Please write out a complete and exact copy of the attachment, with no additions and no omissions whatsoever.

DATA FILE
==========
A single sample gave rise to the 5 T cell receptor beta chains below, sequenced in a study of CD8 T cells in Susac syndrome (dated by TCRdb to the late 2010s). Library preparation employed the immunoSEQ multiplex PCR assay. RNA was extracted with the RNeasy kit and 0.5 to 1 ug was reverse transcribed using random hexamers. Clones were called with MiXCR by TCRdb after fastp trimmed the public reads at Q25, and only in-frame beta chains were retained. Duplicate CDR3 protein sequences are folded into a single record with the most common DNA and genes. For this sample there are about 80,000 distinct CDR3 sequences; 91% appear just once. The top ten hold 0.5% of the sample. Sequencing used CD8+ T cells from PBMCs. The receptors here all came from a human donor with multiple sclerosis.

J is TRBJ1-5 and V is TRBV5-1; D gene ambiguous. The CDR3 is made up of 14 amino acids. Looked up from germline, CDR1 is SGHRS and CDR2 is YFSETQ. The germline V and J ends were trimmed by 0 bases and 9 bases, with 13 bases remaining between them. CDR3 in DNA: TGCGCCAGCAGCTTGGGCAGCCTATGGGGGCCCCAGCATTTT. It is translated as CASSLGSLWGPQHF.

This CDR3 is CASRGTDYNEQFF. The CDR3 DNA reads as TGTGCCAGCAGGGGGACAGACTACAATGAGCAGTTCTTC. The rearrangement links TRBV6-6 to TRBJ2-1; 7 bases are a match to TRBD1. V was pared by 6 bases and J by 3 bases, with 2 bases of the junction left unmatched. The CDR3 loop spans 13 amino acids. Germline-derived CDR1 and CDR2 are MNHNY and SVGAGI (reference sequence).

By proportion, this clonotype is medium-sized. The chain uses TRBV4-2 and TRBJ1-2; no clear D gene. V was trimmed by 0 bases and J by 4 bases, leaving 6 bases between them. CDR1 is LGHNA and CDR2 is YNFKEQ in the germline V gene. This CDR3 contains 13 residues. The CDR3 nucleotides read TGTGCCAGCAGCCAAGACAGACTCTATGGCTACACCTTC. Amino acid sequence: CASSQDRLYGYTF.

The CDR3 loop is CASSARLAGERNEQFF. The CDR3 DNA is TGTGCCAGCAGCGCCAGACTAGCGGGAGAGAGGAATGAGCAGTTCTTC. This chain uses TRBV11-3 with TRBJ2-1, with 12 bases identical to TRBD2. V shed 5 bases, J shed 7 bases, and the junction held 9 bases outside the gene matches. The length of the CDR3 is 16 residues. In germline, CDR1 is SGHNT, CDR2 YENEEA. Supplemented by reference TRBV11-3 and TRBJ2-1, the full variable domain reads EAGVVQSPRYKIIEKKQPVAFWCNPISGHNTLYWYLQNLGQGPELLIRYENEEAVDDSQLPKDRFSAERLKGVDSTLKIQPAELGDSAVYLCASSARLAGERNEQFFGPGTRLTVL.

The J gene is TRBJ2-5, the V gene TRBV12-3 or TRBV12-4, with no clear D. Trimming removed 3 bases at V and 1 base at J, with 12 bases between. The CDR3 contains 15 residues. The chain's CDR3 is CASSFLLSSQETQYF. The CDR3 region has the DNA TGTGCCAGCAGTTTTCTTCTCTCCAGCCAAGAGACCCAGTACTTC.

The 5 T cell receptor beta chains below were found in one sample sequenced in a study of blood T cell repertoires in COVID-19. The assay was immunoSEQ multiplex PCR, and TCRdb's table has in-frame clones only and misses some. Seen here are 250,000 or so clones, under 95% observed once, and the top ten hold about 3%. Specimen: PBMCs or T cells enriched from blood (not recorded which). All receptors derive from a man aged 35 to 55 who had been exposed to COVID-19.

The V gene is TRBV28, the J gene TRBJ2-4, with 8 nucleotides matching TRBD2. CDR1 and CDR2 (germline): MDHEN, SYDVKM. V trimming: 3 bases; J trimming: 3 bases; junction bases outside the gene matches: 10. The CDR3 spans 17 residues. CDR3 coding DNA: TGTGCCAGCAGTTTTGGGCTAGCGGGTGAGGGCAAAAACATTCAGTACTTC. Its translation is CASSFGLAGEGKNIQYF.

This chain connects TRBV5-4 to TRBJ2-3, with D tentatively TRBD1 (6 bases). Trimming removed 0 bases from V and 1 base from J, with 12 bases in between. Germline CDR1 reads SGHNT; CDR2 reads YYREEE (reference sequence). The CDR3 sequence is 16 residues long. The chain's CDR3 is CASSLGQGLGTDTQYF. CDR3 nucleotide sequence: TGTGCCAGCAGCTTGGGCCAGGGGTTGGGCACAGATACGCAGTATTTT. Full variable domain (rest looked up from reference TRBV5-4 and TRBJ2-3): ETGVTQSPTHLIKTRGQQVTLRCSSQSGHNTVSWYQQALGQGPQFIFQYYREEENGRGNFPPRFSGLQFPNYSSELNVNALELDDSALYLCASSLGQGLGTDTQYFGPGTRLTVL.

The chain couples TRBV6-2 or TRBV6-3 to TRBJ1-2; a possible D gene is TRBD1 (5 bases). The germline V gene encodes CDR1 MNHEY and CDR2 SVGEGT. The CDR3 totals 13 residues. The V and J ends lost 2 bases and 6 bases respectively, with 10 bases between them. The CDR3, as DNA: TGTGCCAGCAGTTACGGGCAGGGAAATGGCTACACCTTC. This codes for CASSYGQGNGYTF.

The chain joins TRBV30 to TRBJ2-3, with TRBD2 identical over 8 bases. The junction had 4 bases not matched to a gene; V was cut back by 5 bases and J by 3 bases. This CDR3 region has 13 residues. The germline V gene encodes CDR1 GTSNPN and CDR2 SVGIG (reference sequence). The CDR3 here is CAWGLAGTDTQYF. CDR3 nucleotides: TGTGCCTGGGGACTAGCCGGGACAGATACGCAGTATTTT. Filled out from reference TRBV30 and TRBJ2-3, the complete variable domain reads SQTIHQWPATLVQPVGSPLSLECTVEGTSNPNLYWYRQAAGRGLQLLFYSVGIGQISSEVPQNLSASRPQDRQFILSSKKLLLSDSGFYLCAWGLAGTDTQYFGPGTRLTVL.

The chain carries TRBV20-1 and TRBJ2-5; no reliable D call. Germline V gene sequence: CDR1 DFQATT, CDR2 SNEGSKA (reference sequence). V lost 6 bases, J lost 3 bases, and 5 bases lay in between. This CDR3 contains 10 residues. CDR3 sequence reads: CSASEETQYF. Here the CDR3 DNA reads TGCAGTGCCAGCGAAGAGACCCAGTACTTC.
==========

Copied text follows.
A single sample gave rise to the 5 T cell receptor beta chains below, sequenced in a study of CD8 T cells in Susac syndrome (dated by TCRdb to the late 2010s). Library preparation employed the immunoSEQ multiplex PCR assay. RNA was extracted with the RNeasy kit and 0.5 to 1 ug was reverse transcribed using random hexamers. Clones were called with MiXCR by TCRdb after fastp trimmed the public reads at Q25, and only in-frame beta chains were retained. Duplicate CDR3 protein sequences are folded into a single record with the most common DNA and genes. For this sample there are about 80,000 distinct CDR3 sequences; 91% appear just once. The top ten hold 0.5% of the sample. Sequencing used CD8+ T cells from PBMCs. The receptors here all came from a human donor with multiple sclerosis.

J is TRBJ1-5 and V is TRBV5-1; D gene ambiguous. The CDR3 is made up of 14 amino acids. Looked up from germline, CDR1 is SGHRS and CDR2 is YFSETQ. The germline V and J ends were trimmed by 0 bases and 9 bases, with 13 bases remaining between them. CDR3 in DNA: TGCGCCAGCAGCTTGGGCAGCCTATGGGGGCCCCAGCATTTT. It is translated as CASSLGSLWGPQHF.

This CDR3 is CASRGTDYNEQFF. The CDR3 DNA reads as TGTGCCAGCAGGGGGACAGACTACAATGAGCAGTTCTTC. The rearrangement links TRBV6-6 to TRBJ2-1; 7 bases are a match to TRBD1. V was pared by 6 bases and J by 3 bases, with 2 bases of the junction left unmatched. The CDR3 loop spans 13 amino acids. Germline-derived CDR1 and CDR2 are MNHNY and SVGAGI (reference sequence).

By proportion, this clonotype is medium-sized. The chain uses TRBV4-2 and TRBJ1-2; no clear D gene. V was trimmed by 0 bases and J by 4 bases, leaving 6 bases between them. CDR1 is LGHNA and CDR2 is YNFKEQ in the germline V gene. This CDR3 contains 13 residues. The CDR3 nucleotides read TGTGCCAGCAGCCAAGACAGACTCTATGGCTACACCTTC. Amino acid sequence: CASSQDRLYGYTF.

The CDR3 loop is CASSARLAGERNEQFF. The CDR3 DNA is TGTGCCAGCAGCGCCAGACTAGCGGGAGAGAGGAATGAGCAGTTCTTC. This chain uses TRBV11-3 with TRBJ2-1, with 12 bases identical to TRBD2. V shed 5 bases, J shed 7 bases, and the junction held 9 bases outside the gene matches. The length of the CDR3 is 16 residues. In germline, CDR1 is SGHNT, CDR2 YENEEA. Supplemented by reference TRBV11-3 and TRBJ2-1, the full variable domain reads EAGVVQSPRYKIIEKKQPVAFWCNPISGHNTLYWYLQNLGQGPELLIRYENEEAVDDSQLPKDRFSAERLKGVDSTLKIQPAELGDSAVYLCASSARLAGERNEQFFGPGTRLTVL.

The J gene is TRBJ2-5, the V gene TRBV12-3 or TRBV12-4, with no clear D. Trimming removed 3 bases at V and 1 base at J, with 12 bases between. The CDR3 contains 15 residues. The chain's CDR3 is CASSFLLSSQETQYF. The CDR3 region has the DNA TGTGCCAGCAGTTTTCTTCTCTCCAGCCAAGAGACCCAGTACTTC.

The 5 T cell receptor beta chains below were found in one sample sequenced in a study of blood T cell repertoires in COVID-19. The assay was immunoSEQ multiplex PCR, and TCRdb's table has in-frame clones only and misses some. Seen here are 250,000 or so clones, under 95% observed once, and the top ten hold about 3%. Specimen: PBMCs or T cells enriched from blood (not recorded which). All receptors derive from a man aged 35 to 55 who had been exposed to COVID-19.

The V gene is TRBV28, the J gene TRBJ2-4, with 8 nucleotides matching TRBD2. CDR1 and CDR2 (germline): MDHEN, SYDVKM. V trimming: 3 bases; J trimming: 3 bases; junction bases outside the gene matches: 10. The CDR3 spans 17 residues. CDR3 coding DNA: TGTGCCAGCAGTTTTGGGCTAGCGGGTGAGGGCAAAAACATTCAGTACTTC. Its translation is CASSFGLAGEGKNIQYF.

This chain connects TRBV5-4 to TRBJ2-3, with D tentatively TRBD1 (6 bases). Trimming removed 0 bases from V and 1 base from J, with 12 bases in between. Germline CDR1 reads SGHNT; CDR2 reads YYREEE (reference sequence). The CDR3 sequence is 16 residues long. The chain's CDR3 is CASSLGQGLGTDTQYF. CDR3 nucleotide sequence: TGTGCCAGCAGCTTGGGCCAGGGGTTGGGCACAGATACGCAGTATTTT. Full variable domain (rest looked up from reference TRBV5-4 and TRBJ2-3): ETGVTQSPTHLIKTRGQQVTLRCSSQSGHNTVSWYQQALGQGPQFIFQYYREEENGRGNFPPRFSGLQFPNYSSELNVNALELDDSALYLCASSLGQGLGTDTQYFGPGTRLTVL.

The chain couples TRBV6-2 or TRBV6-3 to TRBJ1-2; a possible D gene is TRBD1 (5 bases). The germline V gene encodes CDR1 MNHEY and CDR2 SVGEGT. The CDR3 totals 13 residues. The V and J ends lost 2 bases and 6 bases respectively, with 10 bases between them. The CDR3, as DNA: TGTGCCAGCAGTTACGGGCAGGGAAATGGCTACACCTTC. This codes for CASSYGQGNGYTF.

The chain joins TRBV30 to TRBJ2-3, with TRBD2 identical over 8 bases. The junction had 4 bases not matched to a gene; V was cut back by 5 bases and J by 3 bases. This CDR3 region has 13 residues. The germline V gene encodes CDR1 GTSNPN and CDR2 SVGIG (reference sequence). The CDR3 here is CAWGLAGTDTQYF. CDR3 nucleotides: TGTGCCTGGGGACTAGCCGGGACAGATACGCAGTATTTT. Filled out from reference TRBV30 and TRBJ2-3, the complete variable domain reads SQTIHQWPATLVQPVGSPLSLECTVEGTSNPNLYWYRQAAGRGLQLLFYSVGIGQISSEVPQNLSASRPQDRQFILSSKKLLLSDSGFYLCAWGLAGTDTQYFGPGTRLTVL.

The chain carries TRBV20-1 and TRBJ2-5; no reliable D call. Germline V gene sequence: CDR1 DFQATT, CDR2 SNEGSKA (reference sequence). V lost 6 bases, J lost 3 bases, and 5 bases lay in between. This CDR3 contains 10 residues. CDR3 sequence reads: CSASEETQYF. Here the CDR3 DNA reads TGCAGTGCCAGCGAAGAGACCCAGTACTTC.